View Article and Find Full Text PDF

Download full-text PDF

Source
http://dx.doi.org/10.1038/s41467-020-18849-zDOI Listing
http://www.ncbi.nlm.nih.gov/pmc/articles/PMC7538555PMC
October 2020

Risk of hydroxychloroquine alone and in combination with azithromycin in the treatment of rheumatoid arthritis: a multinational, retrospective study.

Lancet Rheumatol 2020 Nov 21;2(11):e698-e711. Epub 2020 Aug 21.

Janssen Research and Development, Titusville, NJ, USA.

Background: Hydroxychloroquine, a drug commonly used in the treatment of rheumatoid arthritis, has received much negative publicity for adverse events associated with its authorisation for emergency use to treat patients with COVID-19 pneumonia. We studied the safety of hydroxychloroquine, alone and in combination with azithromycin, to determine the risk associated with its use in routine care in patients with rheumatoid arthritis.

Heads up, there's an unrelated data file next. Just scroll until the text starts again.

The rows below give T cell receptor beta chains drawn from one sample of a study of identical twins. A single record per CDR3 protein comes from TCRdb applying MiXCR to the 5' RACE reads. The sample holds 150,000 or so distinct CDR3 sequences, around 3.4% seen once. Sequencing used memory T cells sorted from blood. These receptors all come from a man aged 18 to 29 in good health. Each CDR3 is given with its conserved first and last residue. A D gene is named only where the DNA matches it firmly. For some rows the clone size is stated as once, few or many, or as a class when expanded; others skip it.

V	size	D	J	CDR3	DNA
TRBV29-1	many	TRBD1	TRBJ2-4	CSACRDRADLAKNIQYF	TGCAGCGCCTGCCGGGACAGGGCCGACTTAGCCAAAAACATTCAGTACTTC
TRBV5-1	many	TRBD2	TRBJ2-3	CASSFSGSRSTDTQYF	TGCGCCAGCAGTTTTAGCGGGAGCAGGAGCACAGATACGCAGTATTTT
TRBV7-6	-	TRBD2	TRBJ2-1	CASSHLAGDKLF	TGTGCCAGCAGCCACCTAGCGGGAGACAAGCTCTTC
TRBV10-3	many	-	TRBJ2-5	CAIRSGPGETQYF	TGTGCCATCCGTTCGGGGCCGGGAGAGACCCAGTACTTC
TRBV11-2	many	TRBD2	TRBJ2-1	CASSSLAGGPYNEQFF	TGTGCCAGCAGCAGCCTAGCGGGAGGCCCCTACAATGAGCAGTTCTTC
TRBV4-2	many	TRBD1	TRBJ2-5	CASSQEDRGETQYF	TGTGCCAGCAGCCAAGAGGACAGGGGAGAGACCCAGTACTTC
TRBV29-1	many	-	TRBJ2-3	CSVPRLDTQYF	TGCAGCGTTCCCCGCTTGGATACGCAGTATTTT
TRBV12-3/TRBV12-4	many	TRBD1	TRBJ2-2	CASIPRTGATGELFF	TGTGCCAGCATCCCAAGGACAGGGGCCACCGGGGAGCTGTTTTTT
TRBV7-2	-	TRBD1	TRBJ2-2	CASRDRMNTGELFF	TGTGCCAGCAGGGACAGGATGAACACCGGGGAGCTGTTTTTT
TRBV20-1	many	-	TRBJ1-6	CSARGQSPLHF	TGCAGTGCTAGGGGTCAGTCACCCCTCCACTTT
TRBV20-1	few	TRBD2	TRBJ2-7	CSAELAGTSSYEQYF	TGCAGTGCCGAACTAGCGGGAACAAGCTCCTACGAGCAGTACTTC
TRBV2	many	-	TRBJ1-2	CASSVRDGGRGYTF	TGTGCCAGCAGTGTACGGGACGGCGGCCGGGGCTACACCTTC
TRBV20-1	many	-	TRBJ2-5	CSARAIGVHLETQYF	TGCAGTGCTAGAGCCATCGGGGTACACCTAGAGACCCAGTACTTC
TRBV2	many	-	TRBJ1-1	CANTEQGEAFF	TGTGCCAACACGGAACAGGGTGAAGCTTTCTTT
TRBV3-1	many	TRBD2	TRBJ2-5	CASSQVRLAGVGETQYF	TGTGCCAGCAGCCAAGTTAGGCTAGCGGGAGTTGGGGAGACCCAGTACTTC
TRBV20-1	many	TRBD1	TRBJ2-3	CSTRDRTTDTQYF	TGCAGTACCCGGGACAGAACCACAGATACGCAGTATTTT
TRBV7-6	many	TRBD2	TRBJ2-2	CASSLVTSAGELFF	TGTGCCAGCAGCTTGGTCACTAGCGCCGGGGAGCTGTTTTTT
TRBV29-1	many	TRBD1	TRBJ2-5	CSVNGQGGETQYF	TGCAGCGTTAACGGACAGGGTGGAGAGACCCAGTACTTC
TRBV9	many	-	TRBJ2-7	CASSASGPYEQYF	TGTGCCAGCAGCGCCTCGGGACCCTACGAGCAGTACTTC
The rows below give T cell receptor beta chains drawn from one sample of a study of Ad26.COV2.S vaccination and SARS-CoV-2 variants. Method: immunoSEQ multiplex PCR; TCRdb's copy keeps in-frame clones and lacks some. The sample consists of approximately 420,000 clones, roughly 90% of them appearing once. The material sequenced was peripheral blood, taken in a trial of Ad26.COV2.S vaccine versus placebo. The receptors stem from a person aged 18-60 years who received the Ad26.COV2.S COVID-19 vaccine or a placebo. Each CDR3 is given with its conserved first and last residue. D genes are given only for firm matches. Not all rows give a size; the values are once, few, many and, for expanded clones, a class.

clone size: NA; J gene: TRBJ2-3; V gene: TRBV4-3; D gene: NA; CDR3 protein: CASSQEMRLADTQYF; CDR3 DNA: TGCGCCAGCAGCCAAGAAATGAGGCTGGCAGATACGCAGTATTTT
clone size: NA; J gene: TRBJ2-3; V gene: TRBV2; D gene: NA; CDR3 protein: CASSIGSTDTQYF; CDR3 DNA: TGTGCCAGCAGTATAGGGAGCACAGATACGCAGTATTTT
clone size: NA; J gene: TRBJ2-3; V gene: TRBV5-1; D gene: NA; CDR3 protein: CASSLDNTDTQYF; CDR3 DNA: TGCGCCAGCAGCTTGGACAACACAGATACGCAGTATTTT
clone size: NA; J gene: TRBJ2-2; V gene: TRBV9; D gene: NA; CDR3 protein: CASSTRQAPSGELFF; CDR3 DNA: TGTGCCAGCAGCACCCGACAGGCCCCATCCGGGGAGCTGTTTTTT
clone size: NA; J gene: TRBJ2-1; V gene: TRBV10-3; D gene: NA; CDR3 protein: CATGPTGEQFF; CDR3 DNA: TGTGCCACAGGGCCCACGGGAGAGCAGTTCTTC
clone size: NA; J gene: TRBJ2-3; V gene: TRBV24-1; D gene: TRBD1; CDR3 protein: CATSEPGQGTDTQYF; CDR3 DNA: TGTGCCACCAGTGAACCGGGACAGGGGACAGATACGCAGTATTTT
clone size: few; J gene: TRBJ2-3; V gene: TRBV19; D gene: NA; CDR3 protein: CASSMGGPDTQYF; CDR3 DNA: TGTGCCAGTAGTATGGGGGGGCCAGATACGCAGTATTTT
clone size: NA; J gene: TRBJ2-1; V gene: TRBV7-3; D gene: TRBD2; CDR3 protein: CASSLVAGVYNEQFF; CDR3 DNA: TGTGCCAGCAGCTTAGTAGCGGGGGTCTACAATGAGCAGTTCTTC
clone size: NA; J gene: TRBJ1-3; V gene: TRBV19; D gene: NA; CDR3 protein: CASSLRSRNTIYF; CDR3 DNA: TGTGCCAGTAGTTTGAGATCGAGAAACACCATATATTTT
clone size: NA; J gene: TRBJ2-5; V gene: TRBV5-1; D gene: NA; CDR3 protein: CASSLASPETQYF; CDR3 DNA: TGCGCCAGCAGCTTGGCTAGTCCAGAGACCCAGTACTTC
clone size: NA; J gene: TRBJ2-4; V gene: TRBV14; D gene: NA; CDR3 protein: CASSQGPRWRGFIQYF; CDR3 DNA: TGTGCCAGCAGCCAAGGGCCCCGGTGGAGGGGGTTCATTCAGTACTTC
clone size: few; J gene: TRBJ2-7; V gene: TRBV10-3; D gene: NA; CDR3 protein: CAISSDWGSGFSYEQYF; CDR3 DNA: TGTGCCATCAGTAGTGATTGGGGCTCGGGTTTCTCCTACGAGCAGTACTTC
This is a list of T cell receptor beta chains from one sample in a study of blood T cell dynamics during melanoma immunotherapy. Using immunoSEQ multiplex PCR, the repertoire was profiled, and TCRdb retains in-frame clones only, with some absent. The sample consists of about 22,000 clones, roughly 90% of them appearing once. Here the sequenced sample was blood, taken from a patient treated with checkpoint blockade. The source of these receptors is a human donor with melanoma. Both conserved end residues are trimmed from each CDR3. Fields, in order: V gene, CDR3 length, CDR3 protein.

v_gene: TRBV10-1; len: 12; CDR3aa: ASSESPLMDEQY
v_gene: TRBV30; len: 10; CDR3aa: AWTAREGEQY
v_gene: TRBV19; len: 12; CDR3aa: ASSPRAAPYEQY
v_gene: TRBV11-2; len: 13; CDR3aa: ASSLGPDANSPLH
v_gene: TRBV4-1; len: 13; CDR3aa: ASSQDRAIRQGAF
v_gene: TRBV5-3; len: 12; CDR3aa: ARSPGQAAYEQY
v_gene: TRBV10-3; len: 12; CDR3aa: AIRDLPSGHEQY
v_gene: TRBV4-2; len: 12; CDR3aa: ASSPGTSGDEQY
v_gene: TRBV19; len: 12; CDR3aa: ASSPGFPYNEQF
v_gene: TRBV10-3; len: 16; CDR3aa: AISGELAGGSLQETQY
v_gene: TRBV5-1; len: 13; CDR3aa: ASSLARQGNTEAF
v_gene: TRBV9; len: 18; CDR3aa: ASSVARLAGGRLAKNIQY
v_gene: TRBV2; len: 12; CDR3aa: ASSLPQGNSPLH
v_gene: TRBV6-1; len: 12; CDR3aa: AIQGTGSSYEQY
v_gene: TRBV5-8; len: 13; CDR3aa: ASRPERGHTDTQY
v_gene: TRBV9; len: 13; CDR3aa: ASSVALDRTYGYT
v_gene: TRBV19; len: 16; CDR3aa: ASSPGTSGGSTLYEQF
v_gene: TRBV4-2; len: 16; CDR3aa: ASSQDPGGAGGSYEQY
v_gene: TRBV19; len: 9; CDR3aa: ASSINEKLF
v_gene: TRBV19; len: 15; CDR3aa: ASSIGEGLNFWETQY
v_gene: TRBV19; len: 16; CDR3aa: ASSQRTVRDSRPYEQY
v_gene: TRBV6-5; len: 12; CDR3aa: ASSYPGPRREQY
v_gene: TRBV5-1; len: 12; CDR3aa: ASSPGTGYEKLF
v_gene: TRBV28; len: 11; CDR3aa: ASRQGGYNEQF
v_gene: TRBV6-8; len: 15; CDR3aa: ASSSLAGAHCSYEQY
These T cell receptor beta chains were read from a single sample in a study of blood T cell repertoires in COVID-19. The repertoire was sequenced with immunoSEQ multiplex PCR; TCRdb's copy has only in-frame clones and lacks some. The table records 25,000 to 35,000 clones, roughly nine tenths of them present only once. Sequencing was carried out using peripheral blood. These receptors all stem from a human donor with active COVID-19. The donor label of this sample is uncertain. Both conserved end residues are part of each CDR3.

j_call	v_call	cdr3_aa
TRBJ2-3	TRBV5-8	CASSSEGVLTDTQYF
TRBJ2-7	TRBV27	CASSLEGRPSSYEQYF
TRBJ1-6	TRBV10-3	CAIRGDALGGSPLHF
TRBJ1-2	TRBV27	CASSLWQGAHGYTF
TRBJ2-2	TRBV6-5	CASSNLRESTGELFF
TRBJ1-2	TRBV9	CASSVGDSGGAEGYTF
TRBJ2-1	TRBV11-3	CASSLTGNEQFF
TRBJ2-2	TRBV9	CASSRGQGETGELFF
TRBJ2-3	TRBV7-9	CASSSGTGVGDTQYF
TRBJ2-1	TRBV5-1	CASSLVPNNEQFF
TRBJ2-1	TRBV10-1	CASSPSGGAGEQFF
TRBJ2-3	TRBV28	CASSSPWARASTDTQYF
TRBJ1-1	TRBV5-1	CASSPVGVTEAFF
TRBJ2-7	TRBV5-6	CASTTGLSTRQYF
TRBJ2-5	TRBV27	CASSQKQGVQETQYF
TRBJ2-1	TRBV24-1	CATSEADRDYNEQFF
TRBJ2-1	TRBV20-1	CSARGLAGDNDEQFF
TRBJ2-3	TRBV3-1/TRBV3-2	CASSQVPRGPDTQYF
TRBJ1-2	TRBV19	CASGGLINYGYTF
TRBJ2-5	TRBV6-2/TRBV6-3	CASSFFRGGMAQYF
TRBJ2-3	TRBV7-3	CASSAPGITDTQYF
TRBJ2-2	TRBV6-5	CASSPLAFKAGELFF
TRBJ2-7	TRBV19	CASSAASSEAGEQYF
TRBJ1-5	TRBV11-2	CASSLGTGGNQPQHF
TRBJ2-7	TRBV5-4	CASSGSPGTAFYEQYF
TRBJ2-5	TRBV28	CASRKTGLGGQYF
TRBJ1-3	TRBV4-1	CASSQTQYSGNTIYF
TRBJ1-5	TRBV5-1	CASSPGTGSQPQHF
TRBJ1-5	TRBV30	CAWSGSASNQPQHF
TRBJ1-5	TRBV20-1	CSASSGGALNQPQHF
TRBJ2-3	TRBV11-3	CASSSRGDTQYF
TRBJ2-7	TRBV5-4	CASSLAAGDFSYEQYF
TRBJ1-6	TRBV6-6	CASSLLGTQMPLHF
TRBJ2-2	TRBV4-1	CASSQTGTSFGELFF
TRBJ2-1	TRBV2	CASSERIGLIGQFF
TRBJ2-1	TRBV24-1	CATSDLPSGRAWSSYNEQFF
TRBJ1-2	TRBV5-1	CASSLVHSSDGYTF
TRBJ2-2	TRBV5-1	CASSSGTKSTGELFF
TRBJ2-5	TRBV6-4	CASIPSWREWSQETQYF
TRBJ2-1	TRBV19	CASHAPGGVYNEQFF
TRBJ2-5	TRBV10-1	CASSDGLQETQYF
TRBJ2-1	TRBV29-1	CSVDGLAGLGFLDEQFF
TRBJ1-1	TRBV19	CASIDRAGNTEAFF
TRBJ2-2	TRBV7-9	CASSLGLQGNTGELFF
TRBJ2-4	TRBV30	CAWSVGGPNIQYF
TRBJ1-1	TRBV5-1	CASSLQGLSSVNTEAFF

Methods: In this multinational, retrospective study, new user cohort studies in patients with rheumatoid arthritis aged 18 years or older and initiating hydroxychloroquine were compared with those initiating sulfasalazine and followed up over 30 days, with 16 severe adverse events studied. Self-controlled case series were done to further establish safety in wider populations, and included all users of hydroxychloroquine regardless of rheumatoid arthritis status or indication. Separately, severe adverse events associated with hydroxychloroquine plus azithromycin (compared with hydroxychloroquine plus amoxicillin) were studied. Data comprised 14 sources of claims data or electronic medical records from Germany, Japan, the Netherlands, Spain, the UK, and the USA. Propensity score stratification and calibration using negative control outcomes were used to address confounding. Cox models were fitted to estimate calibrated hazard ratios (HRs) according to drug use. Estimates were pooled where the value was less than 0·4.